Should nobody be able or willing to adopt the dog, you are likely going to have to give the dog to an animal shelter. These shelters are scattered throughout the country and receive “estate dogs” daily. They are no stranger to this happenstance. Perhaps the easiest resource for this would be the SPCA. They have facilities scattered throughout the United States, and likely in your town.
The Dog Goes Blind/Deaf
Not all reasons for rehoming a dog are the senior’s “fault.” Sometimes, the reasoning for getting rid of the dog is simply because of the dog itself. Older dogs are prone to going blind and/or deaf. When this is the case, the level of care that they require increases substantially.
The dog becomes a tripping hazard, will use the bathroom all over the floor, startle easily, and not be able to participate in much. If this is the case, when combined with other variables, it may be best to rehome the dog.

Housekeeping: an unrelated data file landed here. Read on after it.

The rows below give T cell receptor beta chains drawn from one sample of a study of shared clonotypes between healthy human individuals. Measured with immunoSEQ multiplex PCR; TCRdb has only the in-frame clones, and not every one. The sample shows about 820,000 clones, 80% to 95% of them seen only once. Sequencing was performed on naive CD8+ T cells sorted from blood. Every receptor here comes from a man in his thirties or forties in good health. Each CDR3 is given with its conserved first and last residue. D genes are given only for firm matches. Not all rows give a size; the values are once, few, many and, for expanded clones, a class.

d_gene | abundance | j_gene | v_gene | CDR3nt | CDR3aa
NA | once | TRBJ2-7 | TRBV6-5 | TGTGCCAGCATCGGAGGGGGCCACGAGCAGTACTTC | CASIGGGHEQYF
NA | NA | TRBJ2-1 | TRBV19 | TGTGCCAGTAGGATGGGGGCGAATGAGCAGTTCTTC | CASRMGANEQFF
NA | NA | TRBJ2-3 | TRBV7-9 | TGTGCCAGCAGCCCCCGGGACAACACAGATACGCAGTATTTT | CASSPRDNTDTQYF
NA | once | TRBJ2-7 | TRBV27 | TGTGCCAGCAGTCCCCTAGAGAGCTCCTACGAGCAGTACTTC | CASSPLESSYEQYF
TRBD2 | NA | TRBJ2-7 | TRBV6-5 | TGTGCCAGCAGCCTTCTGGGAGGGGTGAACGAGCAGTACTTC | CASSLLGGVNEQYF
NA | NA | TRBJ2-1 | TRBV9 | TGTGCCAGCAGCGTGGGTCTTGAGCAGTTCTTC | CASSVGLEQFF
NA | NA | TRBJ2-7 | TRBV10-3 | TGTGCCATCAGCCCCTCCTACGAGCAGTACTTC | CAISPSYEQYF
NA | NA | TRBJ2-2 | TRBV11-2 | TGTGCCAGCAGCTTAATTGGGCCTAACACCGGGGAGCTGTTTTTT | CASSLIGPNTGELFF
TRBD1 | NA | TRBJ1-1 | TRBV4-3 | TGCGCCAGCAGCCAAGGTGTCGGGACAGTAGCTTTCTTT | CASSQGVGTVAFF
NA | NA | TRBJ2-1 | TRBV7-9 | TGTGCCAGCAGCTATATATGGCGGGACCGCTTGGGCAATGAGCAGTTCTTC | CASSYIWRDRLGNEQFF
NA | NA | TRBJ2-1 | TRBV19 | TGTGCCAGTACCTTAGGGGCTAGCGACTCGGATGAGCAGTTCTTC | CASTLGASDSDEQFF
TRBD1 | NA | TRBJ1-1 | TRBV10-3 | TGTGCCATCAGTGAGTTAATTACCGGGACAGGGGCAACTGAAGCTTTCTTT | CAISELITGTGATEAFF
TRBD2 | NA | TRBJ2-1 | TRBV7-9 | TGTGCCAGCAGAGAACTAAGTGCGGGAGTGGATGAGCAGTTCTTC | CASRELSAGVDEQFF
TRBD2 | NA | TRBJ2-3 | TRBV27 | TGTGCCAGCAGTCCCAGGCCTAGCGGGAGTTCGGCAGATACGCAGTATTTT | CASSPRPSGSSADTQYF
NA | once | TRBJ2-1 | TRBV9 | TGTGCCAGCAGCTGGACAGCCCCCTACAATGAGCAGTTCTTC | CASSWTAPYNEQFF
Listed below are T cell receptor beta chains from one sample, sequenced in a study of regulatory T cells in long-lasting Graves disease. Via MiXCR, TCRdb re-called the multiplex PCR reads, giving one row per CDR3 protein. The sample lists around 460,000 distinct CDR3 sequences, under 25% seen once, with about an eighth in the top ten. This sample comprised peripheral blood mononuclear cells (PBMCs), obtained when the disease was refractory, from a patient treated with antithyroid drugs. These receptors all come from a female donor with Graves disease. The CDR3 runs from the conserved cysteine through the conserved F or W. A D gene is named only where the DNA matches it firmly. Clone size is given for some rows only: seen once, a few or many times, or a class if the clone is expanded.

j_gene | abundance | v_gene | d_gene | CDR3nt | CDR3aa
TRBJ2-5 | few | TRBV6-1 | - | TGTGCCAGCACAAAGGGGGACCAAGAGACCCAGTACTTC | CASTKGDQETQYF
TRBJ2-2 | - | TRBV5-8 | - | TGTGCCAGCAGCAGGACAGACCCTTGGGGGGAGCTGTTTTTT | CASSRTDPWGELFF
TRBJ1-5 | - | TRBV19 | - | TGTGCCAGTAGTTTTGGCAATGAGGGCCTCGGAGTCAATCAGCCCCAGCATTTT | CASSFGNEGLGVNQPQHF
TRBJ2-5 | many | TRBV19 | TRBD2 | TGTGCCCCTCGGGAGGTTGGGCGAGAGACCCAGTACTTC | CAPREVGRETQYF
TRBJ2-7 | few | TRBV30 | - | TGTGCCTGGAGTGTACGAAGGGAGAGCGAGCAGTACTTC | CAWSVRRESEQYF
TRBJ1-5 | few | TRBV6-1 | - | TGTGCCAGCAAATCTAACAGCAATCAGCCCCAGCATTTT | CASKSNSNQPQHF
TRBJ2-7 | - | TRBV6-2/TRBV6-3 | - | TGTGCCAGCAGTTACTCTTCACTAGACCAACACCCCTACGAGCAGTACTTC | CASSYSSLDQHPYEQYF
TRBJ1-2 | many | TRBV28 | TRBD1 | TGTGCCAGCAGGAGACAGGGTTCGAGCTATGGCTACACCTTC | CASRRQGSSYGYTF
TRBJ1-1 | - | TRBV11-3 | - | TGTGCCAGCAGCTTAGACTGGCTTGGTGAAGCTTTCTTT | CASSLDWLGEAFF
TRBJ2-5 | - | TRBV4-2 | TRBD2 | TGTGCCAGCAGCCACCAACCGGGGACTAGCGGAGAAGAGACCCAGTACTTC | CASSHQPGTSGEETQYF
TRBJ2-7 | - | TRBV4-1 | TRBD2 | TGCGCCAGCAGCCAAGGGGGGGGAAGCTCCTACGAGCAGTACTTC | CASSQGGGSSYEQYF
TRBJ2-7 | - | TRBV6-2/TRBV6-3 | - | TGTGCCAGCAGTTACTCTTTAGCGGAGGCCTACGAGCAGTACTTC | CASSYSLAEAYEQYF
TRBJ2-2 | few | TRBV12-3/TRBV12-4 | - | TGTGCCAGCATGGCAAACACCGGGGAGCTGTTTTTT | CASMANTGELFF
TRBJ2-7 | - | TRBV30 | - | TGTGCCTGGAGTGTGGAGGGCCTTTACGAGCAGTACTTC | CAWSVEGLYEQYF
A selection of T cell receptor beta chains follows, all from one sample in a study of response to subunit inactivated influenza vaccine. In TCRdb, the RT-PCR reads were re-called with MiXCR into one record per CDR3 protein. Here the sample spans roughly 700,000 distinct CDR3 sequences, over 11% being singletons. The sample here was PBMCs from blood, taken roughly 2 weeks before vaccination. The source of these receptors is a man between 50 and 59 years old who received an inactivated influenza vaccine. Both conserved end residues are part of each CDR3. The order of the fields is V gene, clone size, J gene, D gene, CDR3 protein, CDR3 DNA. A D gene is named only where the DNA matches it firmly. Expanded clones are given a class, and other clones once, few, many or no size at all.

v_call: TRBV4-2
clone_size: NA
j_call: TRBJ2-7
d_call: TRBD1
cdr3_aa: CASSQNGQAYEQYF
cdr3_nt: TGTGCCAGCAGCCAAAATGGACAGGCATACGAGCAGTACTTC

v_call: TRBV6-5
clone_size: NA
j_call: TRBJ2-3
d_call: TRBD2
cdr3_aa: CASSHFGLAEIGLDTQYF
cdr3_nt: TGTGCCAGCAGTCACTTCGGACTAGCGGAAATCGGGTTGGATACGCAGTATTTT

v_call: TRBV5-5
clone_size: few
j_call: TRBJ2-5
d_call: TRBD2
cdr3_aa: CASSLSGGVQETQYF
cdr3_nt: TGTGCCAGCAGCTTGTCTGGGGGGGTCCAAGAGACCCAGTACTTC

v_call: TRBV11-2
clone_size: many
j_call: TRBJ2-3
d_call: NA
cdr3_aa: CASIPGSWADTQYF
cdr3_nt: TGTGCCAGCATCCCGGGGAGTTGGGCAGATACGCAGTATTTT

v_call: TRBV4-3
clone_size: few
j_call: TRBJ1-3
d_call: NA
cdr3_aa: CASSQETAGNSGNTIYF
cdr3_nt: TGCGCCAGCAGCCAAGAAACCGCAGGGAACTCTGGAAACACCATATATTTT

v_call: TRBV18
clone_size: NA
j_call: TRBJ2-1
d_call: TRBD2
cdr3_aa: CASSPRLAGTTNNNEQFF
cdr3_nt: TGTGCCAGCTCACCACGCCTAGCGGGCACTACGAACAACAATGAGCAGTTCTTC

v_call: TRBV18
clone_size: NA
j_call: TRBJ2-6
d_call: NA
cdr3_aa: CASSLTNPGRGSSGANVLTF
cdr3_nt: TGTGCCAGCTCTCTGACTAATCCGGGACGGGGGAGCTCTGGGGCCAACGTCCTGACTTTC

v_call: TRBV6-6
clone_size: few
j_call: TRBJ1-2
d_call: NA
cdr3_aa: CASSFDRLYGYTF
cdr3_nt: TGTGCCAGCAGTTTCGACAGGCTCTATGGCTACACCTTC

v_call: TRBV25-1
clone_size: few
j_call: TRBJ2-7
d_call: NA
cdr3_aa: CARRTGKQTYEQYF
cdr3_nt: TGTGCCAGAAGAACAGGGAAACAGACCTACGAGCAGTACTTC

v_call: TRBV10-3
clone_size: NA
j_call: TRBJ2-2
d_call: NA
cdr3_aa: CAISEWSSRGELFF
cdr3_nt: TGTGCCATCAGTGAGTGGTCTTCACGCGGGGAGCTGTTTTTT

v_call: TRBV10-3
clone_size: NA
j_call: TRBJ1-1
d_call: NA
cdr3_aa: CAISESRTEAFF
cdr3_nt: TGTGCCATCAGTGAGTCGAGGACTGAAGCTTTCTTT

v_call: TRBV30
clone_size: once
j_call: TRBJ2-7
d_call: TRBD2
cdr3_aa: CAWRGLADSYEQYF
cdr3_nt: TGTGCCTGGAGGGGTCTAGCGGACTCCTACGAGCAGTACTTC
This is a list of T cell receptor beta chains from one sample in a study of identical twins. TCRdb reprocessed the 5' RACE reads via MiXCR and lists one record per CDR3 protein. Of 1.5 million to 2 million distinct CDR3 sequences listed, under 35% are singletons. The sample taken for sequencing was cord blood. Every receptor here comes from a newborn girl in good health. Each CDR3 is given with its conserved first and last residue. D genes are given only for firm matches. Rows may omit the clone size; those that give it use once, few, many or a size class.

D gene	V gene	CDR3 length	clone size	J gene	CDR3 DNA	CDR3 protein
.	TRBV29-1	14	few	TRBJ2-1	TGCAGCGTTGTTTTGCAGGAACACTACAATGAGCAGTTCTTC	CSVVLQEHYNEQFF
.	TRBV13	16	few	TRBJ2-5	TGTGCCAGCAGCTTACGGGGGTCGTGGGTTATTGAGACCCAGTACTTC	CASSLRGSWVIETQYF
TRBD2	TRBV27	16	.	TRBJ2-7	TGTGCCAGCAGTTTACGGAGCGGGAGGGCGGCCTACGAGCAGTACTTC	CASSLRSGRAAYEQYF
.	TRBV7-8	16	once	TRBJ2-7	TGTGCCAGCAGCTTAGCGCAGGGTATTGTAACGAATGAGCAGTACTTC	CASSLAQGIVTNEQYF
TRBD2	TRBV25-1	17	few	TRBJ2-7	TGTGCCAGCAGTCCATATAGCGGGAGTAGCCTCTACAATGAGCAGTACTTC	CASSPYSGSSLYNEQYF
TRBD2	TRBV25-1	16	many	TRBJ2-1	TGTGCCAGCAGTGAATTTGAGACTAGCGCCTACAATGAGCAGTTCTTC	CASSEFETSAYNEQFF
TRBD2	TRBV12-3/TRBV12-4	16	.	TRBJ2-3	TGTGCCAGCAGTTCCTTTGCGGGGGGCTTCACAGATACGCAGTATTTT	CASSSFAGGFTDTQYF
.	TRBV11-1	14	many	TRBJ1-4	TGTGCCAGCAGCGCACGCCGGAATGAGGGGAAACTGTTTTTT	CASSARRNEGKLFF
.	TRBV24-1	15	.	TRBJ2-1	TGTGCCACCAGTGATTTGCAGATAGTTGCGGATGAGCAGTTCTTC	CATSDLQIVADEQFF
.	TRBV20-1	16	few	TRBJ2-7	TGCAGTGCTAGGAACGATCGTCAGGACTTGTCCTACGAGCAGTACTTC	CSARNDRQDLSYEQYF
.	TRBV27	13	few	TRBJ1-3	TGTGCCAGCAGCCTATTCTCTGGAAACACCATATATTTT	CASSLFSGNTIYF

Taking the Pet to a Long-Term Care Facility
There are senior living facilities out there where pets are welcome. In this author’s experience, this tends to be strictly assisted living facilities – not nursing homes. Nursing homes are stricter and keeping dogs or cats within one is likely not going to be an option. This isn’t to say nursing homes with pet-friendly policies don’t exist, but they’re most certainly not prevalent.
If moving to either a senior living center or a nursing home in the near future and leaving one’s dog behind seems unthinkable, PetFriendlySeniorLiving.com may be able to help. This is a fairly complete directory of all the senior living and nursing home facilities throughout the United States that permit pets on the premises.